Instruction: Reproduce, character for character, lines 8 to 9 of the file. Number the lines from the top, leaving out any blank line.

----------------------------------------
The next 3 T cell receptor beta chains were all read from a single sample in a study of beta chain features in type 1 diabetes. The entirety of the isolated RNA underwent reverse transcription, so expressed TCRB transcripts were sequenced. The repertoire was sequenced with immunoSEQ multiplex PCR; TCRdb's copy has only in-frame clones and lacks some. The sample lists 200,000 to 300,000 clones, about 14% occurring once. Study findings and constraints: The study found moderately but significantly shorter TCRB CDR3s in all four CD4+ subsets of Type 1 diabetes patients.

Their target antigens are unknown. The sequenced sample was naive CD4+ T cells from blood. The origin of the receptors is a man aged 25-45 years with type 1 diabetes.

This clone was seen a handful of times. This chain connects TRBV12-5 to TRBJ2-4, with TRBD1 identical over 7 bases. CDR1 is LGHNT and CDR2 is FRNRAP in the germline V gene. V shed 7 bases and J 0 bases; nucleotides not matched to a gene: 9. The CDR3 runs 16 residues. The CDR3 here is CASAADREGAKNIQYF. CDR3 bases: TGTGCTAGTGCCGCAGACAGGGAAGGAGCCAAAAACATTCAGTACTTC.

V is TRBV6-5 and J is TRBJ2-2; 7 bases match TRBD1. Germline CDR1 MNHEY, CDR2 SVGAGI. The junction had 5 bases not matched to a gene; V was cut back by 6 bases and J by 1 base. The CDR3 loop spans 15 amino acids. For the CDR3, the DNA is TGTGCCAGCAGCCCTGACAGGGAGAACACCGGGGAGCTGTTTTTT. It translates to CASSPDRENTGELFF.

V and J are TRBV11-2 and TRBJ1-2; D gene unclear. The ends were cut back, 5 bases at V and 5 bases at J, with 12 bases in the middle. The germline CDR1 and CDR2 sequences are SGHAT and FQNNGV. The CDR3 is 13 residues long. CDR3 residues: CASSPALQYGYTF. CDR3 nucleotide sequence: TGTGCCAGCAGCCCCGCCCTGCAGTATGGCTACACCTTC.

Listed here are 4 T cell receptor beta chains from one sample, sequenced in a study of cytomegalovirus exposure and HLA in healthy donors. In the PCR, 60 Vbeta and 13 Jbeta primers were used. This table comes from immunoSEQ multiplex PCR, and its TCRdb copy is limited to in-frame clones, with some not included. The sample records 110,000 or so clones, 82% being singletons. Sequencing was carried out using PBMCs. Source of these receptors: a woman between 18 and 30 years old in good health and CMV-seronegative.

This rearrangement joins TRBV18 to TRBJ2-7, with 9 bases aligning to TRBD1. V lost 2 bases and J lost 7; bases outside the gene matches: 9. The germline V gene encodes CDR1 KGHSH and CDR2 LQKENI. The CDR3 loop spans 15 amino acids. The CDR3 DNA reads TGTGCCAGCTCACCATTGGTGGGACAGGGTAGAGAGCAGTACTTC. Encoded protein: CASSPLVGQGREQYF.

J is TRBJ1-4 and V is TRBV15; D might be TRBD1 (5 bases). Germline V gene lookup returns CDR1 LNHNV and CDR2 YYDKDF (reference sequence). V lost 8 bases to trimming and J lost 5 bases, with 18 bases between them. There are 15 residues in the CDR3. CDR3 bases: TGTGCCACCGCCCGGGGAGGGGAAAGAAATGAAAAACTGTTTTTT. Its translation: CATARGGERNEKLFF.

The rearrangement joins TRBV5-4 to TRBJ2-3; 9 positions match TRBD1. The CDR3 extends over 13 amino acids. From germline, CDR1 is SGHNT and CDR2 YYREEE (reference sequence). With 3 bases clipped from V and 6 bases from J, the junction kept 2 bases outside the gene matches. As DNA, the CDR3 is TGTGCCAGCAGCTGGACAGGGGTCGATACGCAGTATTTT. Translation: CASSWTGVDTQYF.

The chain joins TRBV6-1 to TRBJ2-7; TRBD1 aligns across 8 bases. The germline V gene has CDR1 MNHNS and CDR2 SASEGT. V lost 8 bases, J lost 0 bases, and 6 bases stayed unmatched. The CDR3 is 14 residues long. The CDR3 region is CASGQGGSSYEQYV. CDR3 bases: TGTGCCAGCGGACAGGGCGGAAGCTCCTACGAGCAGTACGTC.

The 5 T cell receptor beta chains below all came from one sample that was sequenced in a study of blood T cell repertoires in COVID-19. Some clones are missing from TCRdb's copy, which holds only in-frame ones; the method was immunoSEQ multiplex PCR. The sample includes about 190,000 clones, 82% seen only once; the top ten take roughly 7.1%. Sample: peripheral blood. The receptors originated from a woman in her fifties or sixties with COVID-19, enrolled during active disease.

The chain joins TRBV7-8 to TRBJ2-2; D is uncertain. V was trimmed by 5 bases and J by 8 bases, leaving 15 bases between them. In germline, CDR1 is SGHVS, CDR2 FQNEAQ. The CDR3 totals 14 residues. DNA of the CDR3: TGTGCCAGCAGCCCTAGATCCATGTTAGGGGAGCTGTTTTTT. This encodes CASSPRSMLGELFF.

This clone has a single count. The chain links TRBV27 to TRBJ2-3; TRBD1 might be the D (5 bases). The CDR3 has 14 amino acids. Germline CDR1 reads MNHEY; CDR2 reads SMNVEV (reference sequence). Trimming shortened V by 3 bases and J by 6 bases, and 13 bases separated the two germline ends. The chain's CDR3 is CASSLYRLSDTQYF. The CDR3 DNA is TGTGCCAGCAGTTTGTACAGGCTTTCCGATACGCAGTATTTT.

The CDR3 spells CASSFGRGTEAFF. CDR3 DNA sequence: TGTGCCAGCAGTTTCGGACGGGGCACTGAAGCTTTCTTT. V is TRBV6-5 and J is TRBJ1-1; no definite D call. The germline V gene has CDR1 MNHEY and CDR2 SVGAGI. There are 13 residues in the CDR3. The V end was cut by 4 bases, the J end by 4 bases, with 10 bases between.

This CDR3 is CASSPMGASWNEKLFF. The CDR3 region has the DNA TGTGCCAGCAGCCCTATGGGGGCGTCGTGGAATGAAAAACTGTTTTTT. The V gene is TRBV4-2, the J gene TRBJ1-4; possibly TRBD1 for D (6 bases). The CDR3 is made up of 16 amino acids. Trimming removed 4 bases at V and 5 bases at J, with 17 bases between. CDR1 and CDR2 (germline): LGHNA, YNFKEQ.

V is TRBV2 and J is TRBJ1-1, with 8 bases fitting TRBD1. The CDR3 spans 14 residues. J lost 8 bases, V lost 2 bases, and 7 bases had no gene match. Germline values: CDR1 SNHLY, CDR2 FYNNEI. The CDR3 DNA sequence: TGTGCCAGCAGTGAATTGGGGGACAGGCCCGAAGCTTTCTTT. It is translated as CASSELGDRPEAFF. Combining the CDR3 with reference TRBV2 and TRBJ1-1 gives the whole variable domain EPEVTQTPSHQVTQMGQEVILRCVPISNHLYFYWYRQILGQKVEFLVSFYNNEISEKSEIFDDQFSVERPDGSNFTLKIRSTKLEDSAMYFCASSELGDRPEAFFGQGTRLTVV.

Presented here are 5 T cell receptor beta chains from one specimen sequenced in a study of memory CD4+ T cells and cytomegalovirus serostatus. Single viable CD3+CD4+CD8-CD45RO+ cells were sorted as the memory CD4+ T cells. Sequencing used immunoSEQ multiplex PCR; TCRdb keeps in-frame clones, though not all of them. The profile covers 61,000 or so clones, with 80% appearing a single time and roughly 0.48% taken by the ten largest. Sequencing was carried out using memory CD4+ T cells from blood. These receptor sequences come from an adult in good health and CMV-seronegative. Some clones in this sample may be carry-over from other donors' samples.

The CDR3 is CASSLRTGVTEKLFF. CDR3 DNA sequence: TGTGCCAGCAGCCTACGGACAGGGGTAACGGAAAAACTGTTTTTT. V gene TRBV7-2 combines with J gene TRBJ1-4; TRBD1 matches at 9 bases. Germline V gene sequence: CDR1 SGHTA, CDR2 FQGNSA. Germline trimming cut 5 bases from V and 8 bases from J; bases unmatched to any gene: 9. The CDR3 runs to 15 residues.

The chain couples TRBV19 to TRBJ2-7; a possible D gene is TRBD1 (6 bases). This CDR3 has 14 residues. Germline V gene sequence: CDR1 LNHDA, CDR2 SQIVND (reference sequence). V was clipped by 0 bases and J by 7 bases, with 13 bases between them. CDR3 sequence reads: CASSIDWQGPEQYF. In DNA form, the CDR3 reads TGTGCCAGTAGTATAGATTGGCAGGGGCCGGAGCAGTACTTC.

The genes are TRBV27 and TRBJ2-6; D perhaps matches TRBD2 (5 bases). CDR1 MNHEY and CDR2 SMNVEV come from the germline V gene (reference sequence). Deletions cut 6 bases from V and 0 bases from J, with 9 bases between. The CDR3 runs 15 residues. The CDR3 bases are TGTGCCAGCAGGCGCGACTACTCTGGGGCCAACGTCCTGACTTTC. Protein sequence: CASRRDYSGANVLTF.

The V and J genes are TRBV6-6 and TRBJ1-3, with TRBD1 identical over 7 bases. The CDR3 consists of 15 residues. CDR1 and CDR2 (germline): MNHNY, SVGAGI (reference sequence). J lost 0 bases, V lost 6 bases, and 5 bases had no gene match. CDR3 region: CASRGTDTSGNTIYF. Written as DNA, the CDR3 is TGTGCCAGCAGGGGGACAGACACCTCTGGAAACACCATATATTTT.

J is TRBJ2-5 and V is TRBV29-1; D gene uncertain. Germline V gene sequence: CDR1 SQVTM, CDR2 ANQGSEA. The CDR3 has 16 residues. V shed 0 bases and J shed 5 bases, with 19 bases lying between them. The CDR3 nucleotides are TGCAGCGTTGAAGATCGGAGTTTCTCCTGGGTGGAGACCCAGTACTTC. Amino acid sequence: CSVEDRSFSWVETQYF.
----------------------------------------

J is TRBJ1-4 and V is TRBV15; D might be TRBD1 (5 bases). Germline V gene lookup returns CDR1 LNHNV and CDR2 YYDKDF (reference sequence). V lost 8 bases to trimming and J lost 5 bases, with 18 bases between them. There are 15 residues in the CDR3. CDR3 bases: TGTGCCACCGCCCGGGGAGGGGAAAGAAATGAAAAACTGTTTTTT. Its translation: CATARGGERNEKLFF.

The rearrangement joins TRBV5-4 to TRBJ2-3; 9 positions match TRBD1. The CDR3 extends over 13 amino acids. From germline, CDR1 is SGHNT and CDR2 YYREEE (reference sequence). With 3 bases clipped from V and 6 bases from J, the junction kept 2 bases outside the gene matches. As DNA, the CDR3 is TGTGCCAGCAGCTGGACAGGGGTCGATACGCAGTATTTT. Translation: CASSWTGVDTQYF.